“I’m not anti-open source. I frequently argue for it in various specific projects. But the politically correct dogma that holds that open source is automatically the best path to creativity and innovation is not bourne out by the facts.”
If you’ve read the book you’ll appreciate that writing a blog post about it seems wierd since one of Jaron’s arguments is that individual creativity (indeed individuality itself) is being restricted by social media sites like Facebook or perhaps indeed WordPress.
But the book did seem relevant to the continuing arguments about DRM (which will doubtless flare up again when I publish this).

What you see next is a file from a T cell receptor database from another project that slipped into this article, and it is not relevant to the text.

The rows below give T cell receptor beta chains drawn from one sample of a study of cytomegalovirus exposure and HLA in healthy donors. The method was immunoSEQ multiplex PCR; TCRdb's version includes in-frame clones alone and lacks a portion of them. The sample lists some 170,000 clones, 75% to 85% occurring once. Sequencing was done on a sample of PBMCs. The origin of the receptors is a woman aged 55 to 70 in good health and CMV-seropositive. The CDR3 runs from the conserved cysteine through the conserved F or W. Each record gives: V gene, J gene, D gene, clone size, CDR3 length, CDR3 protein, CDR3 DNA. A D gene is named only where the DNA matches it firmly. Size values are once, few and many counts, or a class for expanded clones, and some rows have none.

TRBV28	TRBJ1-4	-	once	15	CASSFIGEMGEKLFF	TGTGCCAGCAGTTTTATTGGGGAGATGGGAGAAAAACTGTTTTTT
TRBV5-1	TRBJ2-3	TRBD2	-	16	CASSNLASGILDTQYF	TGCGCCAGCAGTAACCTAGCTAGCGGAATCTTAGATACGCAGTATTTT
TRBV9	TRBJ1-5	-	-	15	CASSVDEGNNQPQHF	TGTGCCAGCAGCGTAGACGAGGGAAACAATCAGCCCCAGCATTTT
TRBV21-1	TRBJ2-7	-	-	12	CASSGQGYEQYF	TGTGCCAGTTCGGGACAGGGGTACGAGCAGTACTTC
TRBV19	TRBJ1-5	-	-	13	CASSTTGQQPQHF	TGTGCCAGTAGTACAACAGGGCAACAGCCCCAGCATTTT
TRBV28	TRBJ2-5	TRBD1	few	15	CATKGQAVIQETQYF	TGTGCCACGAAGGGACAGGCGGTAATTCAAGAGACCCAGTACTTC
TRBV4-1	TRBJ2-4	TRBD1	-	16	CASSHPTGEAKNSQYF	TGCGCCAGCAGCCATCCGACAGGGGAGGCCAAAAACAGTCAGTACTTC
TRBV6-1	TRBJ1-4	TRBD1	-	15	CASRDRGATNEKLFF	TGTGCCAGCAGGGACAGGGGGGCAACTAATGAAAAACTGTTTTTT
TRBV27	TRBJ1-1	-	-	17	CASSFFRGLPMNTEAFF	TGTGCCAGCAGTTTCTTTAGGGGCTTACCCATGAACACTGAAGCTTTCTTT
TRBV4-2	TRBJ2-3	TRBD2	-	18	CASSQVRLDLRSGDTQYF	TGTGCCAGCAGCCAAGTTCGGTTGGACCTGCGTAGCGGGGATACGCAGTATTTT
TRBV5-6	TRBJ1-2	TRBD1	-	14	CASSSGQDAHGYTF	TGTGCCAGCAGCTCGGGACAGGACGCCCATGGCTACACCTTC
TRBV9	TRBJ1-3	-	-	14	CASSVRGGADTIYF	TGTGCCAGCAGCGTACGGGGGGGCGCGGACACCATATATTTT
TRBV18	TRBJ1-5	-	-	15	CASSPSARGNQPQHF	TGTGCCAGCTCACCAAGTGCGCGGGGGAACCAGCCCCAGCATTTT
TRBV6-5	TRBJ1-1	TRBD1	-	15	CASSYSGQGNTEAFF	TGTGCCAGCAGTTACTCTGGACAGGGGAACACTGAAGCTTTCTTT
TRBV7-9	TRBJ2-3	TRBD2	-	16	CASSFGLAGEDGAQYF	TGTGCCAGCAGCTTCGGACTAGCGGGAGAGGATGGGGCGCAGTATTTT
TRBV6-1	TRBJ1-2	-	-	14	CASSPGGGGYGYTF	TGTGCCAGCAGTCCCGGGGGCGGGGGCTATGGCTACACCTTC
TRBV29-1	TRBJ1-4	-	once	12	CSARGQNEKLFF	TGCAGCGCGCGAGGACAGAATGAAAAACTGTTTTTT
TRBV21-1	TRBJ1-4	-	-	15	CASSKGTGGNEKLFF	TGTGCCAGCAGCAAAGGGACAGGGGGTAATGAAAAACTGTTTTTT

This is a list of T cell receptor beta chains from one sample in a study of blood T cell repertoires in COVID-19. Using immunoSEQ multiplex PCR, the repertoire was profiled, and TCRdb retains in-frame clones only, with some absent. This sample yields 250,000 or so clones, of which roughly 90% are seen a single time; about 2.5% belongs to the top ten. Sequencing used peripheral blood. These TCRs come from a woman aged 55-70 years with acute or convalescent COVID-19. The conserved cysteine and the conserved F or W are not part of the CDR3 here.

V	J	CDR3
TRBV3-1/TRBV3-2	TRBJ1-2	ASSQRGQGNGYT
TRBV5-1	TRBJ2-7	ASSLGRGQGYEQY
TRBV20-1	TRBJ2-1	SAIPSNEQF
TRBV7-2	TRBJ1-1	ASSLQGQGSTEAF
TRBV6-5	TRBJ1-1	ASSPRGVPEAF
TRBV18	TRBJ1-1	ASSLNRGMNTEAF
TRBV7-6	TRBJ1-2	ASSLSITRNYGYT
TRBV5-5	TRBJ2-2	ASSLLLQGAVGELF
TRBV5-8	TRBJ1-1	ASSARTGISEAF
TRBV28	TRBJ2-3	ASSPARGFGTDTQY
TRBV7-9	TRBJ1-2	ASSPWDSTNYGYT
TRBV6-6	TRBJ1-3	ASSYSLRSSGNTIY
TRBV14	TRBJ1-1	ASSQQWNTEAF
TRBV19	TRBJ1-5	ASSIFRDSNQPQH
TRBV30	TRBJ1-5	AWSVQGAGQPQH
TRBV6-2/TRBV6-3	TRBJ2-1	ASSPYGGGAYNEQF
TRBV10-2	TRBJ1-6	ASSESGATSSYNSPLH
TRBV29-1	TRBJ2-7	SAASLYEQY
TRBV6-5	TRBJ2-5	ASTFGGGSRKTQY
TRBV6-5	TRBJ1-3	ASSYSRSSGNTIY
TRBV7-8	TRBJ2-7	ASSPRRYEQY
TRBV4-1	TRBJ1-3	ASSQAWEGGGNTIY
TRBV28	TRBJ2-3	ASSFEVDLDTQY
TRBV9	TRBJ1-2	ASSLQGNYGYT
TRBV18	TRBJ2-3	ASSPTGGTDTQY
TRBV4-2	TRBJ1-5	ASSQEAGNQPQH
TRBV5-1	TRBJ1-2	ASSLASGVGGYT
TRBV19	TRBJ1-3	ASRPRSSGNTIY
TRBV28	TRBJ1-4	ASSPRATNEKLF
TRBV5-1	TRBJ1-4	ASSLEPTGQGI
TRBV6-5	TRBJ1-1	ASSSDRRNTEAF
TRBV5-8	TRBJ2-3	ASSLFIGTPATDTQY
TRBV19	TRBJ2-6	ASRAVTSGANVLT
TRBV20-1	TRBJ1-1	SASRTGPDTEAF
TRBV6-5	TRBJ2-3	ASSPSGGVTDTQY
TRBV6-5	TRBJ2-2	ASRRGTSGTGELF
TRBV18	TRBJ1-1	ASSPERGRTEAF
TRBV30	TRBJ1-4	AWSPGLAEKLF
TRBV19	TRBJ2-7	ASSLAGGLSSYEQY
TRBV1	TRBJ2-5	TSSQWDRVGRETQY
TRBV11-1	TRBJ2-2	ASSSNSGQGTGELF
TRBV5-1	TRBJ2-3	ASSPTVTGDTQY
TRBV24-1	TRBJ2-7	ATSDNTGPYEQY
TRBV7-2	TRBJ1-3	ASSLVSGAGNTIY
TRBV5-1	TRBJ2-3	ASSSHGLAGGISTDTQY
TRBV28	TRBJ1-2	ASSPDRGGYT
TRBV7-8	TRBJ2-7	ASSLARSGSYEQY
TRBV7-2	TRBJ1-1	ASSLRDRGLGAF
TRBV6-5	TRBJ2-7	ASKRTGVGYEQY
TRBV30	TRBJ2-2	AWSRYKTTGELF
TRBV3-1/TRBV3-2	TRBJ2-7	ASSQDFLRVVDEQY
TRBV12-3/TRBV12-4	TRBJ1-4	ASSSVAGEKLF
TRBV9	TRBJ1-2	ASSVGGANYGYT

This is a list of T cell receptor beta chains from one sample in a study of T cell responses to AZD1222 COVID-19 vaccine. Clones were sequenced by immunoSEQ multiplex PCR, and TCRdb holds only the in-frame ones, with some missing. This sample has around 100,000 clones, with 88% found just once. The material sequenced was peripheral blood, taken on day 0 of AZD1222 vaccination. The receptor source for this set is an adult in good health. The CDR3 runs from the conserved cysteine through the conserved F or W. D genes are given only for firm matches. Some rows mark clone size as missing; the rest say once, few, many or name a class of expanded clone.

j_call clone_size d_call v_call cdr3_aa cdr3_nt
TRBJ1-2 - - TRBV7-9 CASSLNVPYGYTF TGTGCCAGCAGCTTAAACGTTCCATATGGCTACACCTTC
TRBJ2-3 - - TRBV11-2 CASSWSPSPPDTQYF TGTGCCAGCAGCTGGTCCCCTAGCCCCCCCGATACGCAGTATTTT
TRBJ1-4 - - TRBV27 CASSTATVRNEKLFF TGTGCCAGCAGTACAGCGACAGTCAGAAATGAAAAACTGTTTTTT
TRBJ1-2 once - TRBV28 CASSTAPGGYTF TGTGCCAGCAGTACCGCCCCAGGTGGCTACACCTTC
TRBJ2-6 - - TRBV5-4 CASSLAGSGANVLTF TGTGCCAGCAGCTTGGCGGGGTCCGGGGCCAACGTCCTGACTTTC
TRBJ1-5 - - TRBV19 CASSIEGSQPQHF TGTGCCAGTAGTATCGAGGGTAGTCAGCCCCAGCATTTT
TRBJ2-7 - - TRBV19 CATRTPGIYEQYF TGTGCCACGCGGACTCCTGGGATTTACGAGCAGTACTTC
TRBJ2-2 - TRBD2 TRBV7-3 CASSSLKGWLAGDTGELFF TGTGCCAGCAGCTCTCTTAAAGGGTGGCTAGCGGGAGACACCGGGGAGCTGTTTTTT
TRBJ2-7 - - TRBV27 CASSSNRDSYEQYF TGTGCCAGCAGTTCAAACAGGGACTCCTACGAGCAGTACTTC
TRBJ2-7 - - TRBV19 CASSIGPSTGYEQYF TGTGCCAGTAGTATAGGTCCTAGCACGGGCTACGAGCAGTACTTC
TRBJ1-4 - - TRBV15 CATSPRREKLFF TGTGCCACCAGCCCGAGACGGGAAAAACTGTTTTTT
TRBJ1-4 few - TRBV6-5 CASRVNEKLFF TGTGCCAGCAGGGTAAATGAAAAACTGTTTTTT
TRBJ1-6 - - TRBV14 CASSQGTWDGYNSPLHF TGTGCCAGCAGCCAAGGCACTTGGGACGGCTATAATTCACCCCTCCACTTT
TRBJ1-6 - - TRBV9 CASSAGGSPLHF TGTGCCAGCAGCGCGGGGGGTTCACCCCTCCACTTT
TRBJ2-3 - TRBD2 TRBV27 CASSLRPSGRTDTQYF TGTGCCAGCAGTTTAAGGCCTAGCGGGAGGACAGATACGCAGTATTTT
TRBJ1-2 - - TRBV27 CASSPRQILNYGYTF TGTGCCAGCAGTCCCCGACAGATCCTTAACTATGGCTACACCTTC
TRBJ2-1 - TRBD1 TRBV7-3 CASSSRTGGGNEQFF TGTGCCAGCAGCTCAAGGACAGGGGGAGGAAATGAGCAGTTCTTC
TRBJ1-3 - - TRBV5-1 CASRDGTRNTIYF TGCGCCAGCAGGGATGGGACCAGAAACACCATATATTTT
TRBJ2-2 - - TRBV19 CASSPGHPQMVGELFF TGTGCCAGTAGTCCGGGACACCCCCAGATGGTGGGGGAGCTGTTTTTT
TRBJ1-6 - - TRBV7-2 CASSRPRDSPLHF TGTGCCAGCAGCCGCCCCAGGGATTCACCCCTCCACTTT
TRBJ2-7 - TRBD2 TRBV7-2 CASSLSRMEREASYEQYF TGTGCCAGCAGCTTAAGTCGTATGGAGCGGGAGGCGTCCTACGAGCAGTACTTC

One thing that struck me is how American the rhetoric of “open source” and “freedom” is. You won’t hear the word “freedom” bandied about with religious zeal much in the UK general election. This country tends to be more pragmatic, consenual and closed in its approach to culture and politics. And one of the things I liked about the book was its pragmatism.
So pragmatically: where’s the gain in removing all forms of content protection? More specifically in the context of iPlayer – if you did remove all DRM or copy protection from iPlayer (which is not going to happen) what would be the benefit?
Is the pain worth the gain? And what is the gain anyway?
This is a question that I’ve asked before… but seems to be the hard one for people to answer.